All three charts are now complete. To use the dashboard interactively, click the “Done”button on the toolbar, then “Save”.




Labelling Charts, Dimensions and Measures

At this point, the dashboard is perfectly usable. However, if you plan to share the information with other users, you should consider adding titles and labels to correctly describe everything.


To do this, the sheet needs to be placed back into Edit mode.



Each chart uses the same x-axis dimension of “DATE.YearMonth”. This could be labelled “Period”. Click each chart in turn, expand Dimensions and DATE.YearMonth in the right-hand window, and enter the Label “Period”.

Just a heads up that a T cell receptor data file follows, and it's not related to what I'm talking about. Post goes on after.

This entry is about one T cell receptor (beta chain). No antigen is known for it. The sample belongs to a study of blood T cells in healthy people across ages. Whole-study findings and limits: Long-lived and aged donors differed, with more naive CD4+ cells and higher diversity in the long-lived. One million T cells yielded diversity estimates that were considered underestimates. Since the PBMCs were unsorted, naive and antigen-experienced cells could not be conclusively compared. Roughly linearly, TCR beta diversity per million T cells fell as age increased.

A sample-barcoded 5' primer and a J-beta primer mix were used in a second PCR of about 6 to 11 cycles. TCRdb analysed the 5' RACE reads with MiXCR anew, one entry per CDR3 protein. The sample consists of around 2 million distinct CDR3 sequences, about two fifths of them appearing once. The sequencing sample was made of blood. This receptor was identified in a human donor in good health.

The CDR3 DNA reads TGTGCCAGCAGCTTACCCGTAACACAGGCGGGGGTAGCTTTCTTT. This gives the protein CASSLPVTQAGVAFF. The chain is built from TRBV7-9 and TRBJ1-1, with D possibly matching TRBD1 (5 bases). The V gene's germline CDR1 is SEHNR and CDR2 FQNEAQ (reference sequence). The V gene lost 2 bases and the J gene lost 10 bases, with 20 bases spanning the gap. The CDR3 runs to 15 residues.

Each Measure calculation should also be clearly labelled. Starting with the first chart, expand Measures and Sum(m_distance) in the right-hand window, and enter the Label “Total Distance”.


The chart now shows clear labels on both axes.


The second chart should have y axis labels of “Active Time” and “Inactive Time”.



You’ll notice the chart legend now clearly indicates which colour refers to which calculation.


Chart three should have y axis labels of “Weight” and “Metabolic Rate”.


Our final step is to enter a title for each chart.


With the sheet in Edit mode, the title position of each chart is indicated with the prompt “Click to add title”.



Simply click, and type titles for each chart.


When you’re done, click the “Done” button, and Save.


Our dashboard now contains three clear, labelled charts derived from the UP3 fitness tracker data.